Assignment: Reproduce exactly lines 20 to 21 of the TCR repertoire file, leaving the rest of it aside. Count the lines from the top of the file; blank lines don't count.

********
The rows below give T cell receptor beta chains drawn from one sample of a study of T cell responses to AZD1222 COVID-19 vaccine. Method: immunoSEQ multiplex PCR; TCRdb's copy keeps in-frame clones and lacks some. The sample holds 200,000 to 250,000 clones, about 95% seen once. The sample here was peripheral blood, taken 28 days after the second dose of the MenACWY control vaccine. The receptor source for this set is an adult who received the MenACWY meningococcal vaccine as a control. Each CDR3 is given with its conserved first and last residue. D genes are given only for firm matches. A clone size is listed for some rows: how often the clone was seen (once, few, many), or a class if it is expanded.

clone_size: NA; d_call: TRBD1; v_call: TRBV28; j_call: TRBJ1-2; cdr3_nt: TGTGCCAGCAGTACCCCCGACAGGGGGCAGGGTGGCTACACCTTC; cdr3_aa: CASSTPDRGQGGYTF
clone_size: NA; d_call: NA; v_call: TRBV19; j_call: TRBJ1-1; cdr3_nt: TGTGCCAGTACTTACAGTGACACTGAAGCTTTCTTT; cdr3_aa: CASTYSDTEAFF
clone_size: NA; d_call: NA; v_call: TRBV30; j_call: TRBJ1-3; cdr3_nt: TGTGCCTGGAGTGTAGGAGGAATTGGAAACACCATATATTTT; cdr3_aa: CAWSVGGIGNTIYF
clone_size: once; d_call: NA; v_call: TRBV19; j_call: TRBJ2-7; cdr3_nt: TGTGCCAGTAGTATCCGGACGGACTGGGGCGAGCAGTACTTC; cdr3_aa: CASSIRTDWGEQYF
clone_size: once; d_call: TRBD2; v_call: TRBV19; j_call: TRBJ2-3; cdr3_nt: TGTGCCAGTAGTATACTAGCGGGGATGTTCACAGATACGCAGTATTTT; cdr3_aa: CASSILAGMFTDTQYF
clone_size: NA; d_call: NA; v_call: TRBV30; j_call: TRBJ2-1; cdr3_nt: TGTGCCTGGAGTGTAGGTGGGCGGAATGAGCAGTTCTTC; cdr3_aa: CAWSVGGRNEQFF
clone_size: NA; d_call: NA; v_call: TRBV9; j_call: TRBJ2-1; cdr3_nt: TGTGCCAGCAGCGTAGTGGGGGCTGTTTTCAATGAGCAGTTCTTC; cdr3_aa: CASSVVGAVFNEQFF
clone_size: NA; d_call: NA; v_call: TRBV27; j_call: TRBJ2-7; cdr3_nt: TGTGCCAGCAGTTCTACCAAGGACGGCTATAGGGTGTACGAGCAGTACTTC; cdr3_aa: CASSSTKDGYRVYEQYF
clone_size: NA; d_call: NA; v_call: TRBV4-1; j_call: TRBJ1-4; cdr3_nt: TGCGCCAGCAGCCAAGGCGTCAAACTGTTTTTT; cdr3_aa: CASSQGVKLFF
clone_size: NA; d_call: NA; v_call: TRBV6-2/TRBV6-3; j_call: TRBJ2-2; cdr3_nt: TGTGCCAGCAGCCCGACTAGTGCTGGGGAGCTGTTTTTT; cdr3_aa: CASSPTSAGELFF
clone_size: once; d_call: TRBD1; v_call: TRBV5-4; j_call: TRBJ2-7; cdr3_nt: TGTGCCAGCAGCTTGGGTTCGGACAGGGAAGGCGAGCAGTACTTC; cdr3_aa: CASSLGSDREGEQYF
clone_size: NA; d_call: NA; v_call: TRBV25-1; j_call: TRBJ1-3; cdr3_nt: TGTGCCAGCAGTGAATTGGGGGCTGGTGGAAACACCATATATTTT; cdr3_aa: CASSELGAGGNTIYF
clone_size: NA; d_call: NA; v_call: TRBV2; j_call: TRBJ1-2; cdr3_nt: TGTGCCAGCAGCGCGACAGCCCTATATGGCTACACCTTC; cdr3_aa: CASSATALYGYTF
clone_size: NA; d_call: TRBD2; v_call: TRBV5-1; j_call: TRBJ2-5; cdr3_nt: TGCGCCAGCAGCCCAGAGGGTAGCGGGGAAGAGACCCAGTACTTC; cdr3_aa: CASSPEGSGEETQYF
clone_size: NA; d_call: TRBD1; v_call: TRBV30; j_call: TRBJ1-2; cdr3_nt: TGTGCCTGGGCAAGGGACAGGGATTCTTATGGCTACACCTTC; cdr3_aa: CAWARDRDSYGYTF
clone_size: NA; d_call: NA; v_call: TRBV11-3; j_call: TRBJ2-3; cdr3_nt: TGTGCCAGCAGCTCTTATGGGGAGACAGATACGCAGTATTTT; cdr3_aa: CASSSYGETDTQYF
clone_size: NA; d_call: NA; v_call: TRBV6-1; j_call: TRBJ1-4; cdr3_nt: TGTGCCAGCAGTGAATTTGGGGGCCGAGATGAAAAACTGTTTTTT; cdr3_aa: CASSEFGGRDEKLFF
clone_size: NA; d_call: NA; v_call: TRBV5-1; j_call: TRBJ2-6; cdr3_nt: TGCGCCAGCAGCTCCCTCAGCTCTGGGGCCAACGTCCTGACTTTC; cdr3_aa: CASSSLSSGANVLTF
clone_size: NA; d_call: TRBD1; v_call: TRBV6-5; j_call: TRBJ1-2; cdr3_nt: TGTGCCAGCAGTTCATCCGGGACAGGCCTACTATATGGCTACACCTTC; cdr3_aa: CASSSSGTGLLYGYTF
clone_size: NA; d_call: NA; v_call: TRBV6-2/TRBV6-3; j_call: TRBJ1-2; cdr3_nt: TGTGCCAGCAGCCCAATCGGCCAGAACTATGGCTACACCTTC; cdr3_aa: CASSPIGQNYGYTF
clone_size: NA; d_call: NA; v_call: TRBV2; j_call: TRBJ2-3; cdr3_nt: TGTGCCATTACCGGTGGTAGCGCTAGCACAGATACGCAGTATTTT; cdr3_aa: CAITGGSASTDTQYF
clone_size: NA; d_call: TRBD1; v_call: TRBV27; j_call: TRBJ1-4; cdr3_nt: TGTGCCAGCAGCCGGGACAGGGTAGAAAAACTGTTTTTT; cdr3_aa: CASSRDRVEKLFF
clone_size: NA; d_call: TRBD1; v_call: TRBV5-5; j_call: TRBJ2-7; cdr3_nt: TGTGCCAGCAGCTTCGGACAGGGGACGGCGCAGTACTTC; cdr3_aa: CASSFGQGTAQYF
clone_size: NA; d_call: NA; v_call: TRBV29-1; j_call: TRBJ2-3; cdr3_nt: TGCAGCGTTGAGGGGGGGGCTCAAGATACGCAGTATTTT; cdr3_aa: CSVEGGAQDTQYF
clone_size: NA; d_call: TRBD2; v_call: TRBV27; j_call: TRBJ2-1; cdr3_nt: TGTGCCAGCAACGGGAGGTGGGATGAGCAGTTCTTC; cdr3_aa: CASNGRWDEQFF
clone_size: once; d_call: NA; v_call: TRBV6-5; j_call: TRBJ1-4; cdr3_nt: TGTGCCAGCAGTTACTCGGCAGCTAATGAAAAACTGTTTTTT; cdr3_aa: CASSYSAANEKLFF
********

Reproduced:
clone_size: NA; d_call: TRBD1; v_call: TRBV6-5; j_call: TRBJ1-2; cdr3_nt: TGTGCCAGCAGTTCATCCGGGACAGGCCTACTATATGGCTACACCTTC; cdr3_aa: CASSSSGTGLLYGYTF
clone_size: NA; d_call: NA; v_call: TRBV6-2/TRBV6-3; j_call: TRBJ1-2; cdr3_nt: TGTGCCAGCAGCCCAATCGGCCAGAACTATGGCTACACCTTC; cdr3_aa: CASSPIGQNYGYTF